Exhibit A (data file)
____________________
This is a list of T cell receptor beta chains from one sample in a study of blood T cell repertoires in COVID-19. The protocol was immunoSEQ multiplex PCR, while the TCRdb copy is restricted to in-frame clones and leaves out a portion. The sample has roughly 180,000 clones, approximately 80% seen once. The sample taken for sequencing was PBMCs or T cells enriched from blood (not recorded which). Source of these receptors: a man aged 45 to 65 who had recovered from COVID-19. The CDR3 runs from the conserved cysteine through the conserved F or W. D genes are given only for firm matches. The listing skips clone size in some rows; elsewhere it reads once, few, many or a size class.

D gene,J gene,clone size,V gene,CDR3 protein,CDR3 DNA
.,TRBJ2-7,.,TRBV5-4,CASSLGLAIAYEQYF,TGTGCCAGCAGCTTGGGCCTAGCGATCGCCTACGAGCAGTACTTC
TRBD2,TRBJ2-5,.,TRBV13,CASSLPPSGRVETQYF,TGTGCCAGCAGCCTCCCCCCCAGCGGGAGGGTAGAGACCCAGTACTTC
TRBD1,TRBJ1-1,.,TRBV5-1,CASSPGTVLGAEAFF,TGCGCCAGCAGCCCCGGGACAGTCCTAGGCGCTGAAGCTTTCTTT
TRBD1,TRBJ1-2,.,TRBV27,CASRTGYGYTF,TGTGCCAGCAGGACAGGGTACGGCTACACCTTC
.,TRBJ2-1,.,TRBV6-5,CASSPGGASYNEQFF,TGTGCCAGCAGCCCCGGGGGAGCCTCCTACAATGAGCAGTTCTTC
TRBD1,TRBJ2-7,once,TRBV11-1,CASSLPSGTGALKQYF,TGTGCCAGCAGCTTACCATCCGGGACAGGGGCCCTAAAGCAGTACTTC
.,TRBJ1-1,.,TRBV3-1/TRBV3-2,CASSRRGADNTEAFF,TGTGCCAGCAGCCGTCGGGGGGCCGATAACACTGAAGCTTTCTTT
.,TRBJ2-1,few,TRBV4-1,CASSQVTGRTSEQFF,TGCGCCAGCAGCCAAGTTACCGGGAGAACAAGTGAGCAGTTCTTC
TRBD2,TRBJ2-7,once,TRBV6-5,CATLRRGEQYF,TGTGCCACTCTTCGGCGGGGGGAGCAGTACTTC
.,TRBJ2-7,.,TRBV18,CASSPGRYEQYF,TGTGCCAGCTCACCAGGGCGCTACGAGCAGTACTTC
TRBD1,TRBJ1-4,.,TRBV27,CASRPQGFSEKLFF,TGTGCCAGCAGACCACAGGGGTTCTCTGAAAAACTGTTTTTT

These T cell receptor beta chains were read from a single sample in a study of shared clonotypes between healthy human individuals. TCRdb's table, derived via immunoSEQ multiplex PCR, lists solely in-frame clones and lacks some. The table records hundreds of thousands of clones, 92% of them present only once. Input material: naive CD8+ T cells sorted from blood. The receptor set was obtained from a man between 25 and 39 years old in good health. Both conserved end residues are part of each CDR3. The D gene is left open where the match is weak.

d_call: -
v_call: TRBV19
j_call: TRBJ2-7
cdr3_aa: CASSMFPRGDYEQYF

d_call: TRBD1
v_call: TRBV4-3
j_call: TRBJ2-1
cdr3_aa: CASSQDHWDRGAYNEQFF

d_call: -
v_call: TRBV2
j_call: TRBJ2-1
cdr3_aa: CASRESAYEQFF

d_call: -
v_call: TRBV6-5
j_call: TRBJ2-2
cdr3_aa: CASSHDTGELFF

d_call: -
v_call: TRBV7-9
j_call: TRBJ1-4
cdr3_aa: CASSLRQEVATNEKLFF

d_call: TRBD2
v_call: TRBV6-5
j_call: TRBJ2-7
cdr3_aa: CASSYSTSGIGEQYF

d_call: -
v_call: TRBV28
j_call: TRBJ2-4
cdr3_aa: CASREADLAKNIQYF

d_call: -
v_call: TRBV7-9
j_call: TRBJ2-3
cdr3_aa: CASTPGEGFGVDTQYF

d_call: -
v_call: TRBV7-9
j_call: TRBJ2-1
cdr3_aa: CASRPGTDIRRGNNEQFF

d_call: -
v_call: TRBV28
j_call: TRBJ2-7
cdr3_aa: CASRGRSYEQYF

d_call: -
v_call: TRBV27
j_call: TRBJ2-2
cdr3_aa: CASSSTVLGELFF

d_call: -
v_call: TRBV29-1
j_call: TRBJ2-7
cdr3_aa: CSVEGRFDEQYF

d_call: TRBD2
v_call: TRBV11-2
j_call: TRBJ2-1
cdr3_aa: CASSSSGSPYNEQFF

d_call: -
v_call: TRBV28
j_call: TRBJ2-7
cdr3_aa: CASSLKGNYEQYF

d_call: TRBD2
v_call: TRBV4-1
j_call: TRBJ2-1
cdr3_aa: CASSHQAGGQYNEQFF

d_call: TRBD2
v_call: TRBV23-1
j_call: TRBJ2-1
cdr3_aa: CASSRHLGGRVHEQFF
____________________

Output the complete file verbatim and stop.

This is a list of T cell receptor beta chains from one sample in a study of blood T cell repertoires in COVID-19. The protocol was immunoSEQ multiplex PCR, while the TCRdb copy is restricted to in-frame clones and leaves out a portion. The sample has roughly 180,000 clones, approximately 80% seen once. The sample taken for sequencing was PBMCs or T cells enriched from blood (not recorded which). Source of these receptors: a man aged 45 to 65 who had recovered from COVID-19. The CDR3 runs from the conserved cysteine through the conserved F or W. D genes are given only for firm matches. The listing skips clone size in some rows; elsewhere it reads once, few, many or a size class.

D gene,J gene,clone size,V gene,CDR3 protein,CDR3 DNA
.,TRBJ2-7,.,TRBV5-4,CASSLGLAIAYEQYF,TGTGCCAGCAGCTTGGGCCTAGCGATCGCCTACGAGCAGTACTTC
TRBD2,TRBJ2-5,.,TRBV13,CASSLPPSGRVETQYF,TGTGCCAGCAGCCTCCCCCCCAGCGGGAGGGTAGAGACCCAGTACTTC
TRBD1,TRBJ1-1,.,TRBV5-1,CASSPGTVLGAEAFF,TGCGCCAGCAGCCCCGGGACAGTCCTAGGCGCTGAAGCTTTCTTT
TRBD1,TRBJ1-2,.,TRBV27,CASRTGYGYTF,TGTGCCAGCAGGACAGGGTACGGCTACACCTTC
.,TRBJ2-1,.,TRBV6-5,CASSPGGASYNEQFF,TGTGCCAGCAGCCCCGGGGGAGCCTCCTACAATGAGCAGTTCTTC
TRBD1,TRBJ2-7,once,TRBV11-1,CASSLPSGTGALKQYF,TGTGCCAGCAGCTTACCATCCGGGACAGGGGCCCTAAAGCAGTACTTC
.,TRBJ1-1,.,TRBV3-1/TRBV3-2,CASSRRGADNTEAFF,TGTGCCAGCAGCCGTCGGGGGGCCGATAACACTGAAGCTTTCTTT
.,TRBJ2-1,few,TRBV4-1,CASSQVTGRTSEQFF,TGCGCCAGCAGCCAAGTTACCGGGAGAACAAGTGAGCAGTTCTTC
TRBD2,TRBJ2-7,once,TRBV6-5,CATLRRGEQYF,TGTGCCACTCTTCGGCGGGGGGAGCAGTACTTC
.,TRBJ2-7,.,TRBV18,CASSPGRYEQYF,TGTGCCAGCTCACCAGGGCGCTACGAGCAGTACTTC
TRBD1,TRBJ1-4,.,TRBV27,CASRPQGFSEKLFF,TGTGCCAGCAGACCACAGGGGTTCTCTGAAAAACTGTTTTTT

These T cell receptor beta chains were read from a single sample in a study of shared clonotypes between healthy human individuals. TCRdb's table, derived via immunoSEQ multiplex PCR, lists solely in-frame clones and lacks some. The table records hundreds of thousands of clones, 92% of them present only once. Input material: naive CD8+ T cells sorted from blood. The receptor set was obtained from a man between 25 and 39 years old in good health. Both conserved end residues are part of each CDR3. The D gene is left open where the match is weak.

d_call: -
v_call: TRBV19
j_call: TRBJ2-7
cdr3_aa: CASSMFPRGDYEQYF

d_call: TRBD1
v_call: TRBV4-3
j_call: TRBJ2-1
cdr3_aa: CASSQDHWDRGAYNEQFF

d_call: -
v_call: TRBV2
j_call: TRBJ2-1
cdr3_aa: CASRESAYEQFF

d_call: -
v_call: TRBV6-5
j_call: TRBJ2-2
cdr3_aa: CASSHDTGELFF

d_call: -
v_call: TRBV7-9
j_call: TRBJ1-4
cdr3_aa: CASSLRQEVATNEKLFF

d_call: TRBD2
v_call: TRBV6-5
j_call: TRBJ2-7
cdr3_aa: CASSYSTSGIGEQYF

d_call: -
v_call: TRBV28
j_call: TRBJ2-4
cdr3_aa: CASREADLAKNIQYF

d_call: -
v_call: TRBV7-9
j_call: TRBJ2-3
cdr3_aa: CASTPGEGFGVDTQYF

d_call: -
v_call: TRBV7-9
j_call: TRBJ2-1
cdr3_aa: CASRPGTDIRRGNNEQFF

d_call: -
v_call: TRBV28
j_call: TRBJ2-7
cdr3_aa: CASRGRSYEQYF

d_call: -
v_call: TRBV27
j_call: TRBJ2-2
cdr3_aa: CASSSTVLGELFF

d_call: -
v_call: TRBV29-1
j_call: TRBJ2-7
cdr3_aa: CSVEGRFDEQYF

d_call: TRBD2
v_call: TRBV11-2
j_call: TRBJ2-1
cdr3_aa: CASSSSGSPYNEQFF

d_call: -
v_call: TRBV28
j_call: TRBJ2-7
cdr3_aa: CASSLKGNYEQYF

d_call: TRBD2
v_call: TRBV4-1
j_call: TRBJ2-1
cdr3_aa: CASSHQAGGQYNEQFF

d_call: TRBD2
v_call: TRBV23-1
j_call: TRBJ2-1
cdr3_aa: CASSRHLGGRVHEQFF